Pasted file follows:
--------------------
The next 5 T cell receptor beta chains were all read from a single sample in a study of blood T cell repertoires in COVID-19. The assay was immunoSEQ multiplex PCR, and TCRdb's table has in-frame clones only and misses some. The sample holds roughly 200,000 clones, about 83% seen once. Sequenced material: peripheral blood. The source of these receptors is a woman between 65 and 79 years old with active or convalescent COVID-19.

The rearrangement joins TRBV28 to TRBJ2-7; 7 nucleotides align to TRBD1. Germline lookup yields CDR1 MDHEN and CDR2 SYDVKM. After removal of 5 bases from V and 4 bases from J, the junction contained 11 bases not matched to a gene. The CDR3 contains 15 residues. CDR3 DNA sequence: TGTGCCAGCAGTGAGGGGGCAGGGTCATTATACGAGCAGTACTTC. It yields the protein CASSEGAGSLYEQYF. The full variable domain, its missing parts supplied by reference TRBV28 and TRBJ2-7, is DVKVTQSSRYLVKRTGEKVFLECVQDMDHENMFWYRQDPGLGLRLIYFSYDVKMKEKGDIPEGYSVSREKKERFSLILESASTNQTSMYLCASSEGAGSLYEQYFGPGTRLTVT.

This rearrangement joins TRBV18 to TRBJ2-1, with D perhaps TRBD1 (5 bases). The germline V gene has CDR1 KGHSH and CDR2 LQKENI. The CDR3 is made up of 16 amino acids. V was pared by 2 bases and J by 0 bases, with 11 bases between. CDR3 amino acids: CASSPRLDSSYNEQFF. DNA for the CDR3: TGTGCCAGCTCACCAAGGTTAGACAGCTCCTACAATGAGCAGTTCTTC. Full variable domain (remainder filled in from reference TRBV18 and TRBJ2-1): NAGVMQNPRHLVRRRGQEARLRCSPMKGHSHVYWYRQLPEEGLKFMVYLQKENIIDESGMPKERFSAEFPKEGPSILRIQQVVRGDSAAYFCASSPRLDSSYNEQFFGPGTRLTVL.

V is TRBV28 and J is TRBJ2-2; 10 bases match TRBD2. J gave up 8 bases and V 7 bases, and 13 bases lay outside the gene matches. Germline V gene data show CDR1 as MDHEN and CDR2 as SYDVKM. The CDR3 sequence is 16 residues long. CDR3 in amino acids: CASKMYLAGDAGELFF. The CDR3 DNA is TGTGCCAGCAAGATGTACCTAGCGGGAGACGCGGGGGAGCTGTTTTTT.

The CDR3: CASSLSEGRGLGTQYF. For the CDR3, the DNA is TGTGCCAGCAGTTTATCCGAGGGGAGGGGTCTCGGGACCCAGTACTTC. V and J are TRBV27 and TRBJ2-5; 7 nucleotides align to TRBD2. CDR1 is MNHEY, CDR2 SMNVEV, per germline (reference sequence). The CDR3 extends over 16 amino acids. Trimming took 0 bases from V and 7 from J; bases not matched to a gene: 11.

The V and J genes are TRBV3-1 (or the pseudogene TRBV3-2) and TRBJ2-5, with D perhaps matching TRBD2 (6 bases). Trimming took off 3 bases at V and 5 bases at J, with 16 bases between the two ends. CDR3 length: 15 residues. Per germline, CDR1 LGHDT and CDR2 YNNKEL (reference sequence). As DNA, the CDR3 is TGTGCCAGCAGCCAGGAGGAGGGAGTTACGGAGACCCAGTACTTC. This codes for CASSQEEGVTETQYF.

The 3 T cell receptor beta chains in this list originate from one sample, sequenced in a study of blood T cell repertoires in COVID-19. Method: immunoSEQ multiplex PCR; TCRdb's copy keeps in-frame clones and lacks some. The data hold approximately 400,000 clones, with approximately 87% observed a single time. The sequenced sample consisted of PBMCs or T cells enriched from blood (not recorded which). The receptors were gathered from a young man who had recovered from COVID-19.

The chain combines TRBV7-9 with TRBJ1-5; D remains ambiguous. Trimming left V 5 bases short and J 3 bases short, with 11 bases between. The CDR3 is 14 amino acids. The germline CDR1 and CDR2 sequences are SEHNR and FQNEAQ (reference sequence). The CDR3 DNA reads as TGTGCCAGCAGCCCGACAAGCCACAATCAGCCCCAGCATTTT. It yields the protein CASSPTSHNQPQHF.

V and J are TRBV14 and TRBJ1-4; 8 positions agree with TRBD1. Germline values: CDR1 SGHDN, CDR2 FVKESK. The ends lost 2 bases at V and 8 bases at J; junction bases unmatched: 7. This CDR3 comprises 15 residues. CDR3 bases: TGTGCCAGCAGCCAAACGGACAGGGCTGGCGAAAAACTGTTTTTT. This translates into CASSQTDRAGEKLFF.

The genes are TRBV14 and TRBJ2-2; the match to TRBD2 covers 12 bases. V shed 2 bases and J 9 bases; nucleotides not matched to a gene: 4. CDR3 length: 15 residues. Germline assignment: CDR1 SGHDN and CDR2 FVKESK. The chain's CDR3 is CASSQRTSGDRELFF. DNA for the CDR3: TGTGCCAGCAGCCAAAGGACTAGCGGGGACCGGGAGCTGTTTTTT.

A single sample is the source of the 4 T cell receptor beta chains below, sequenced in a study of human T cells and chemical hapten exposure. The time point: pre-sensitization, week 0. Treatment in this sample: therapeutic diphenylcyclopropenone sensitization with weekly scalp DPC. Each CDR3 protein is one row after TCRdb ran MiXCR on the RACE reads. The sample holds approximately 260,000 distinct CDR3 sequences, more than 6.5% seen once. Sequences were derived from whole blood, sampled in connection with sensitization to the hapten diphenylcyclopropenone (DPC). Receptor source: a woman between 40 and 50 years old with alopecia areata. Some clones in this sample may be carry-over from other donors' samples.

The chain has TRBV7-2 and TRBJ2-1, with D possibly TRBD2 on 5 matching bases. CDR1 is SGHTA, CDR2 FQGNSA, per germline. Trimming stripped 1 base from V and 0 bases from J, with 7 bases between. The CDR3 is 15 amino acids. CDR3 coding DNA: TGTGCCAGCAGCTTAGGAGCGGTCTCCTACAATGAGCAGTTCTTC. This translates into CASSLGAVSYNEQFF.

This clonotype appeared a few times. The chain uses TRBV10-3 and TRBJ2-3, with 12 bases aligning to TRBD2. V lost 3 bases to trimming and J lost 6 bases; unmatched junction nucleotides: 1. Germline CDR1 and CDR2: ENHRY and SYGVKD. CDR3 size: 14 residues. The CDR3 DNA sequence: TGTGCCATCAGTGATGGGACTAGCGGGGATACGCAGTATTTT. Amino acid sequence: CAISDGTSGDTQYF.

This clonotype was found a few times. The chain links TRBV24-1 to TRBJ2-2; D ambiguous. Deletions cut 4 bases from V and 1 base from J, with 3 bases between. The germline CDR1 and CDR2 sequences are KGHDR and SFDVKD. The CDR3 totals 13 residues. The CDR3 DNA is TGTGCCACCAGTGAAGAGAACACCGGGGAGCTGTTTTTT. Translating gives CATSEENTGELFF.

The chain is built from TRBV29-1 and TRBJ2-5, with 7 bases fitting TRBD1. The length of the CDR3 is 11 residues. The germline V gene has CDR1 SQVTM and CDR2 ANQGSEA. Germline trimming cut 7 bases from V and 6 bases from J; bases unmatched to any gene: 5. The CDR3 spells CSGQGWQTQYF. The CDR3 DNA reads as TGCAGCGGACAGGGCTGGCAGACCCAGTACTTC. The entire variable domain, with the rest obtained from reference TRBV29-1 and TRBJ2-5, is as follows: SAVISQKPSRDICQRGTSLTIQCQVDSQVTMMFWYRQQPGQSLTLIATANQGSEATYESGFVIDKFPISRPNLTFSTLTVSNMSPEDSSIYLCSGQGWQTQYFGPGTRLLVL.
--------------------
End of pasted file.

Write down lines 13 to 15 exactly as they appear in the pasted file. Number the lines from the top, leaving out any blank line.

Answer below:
This clonotype appeared a few times. The chain uses TRBV10-3 and TRBJ2-3, with 12 bases aligning to TRBD2. V lost 3 bases to trimming and J lost 6 bases; unmatched junction nucleotides: 1. Germline CDR1 and CDR2: ENHRY and SYGVKD. CDR3 size: 14 residues. The CDR3 DNA sequence: TGTGCCATCAGTGATGGGACTAGCGGGGATACGCAGTATTTT. Amino acid sequence: CAISDGTSGDTQYF.

This clonotype was found a few times. The chain links TRBV24-1 to TRBJ2-2; D ambiguous. Deletions cut 4 bases from V and 1 base from J, with 3 bases between. The germline CDR1 and CDR2 sequences are KGHDR and SFDVKD. The CDR3 totals 13 residues. The CDR3 DNA is TGTGCCACCAGTGAAGAGAACACCGGGGAGCTGTTTTTT. Translating gives CATSEENTGELFF.

The chain is built from TRBV29-1 and TRBJ2-5, with 7 bases fitting TRBD1. The length of the CDR3 is 11 residues. The germline V gene has CDR1 SQVTM and CDR2 ANQGSEA. Germline trimming cut 7 bases from V and 6 bases from J; bases unmatched to any gene: 5. The CDR3 spells CSGQGWQTQYF. The CDR3 DNA reads as TGCAGCGGACAGGGCTGGCAGACCCAGTACTTC. The entire variable domain, with the rest obtained from reference TRBV29-1 and TRBJ2-5, is as follows: SAVISQKPSRDICQRGTSLTIQCQVDSQVTMMFWYRQQPGQSLTLIATANQGSEATYESGFVIDKFPISRPNLTFSTLTVSNMSPEDSSIYLCSGQGWQTQYFGPGTRLLVL.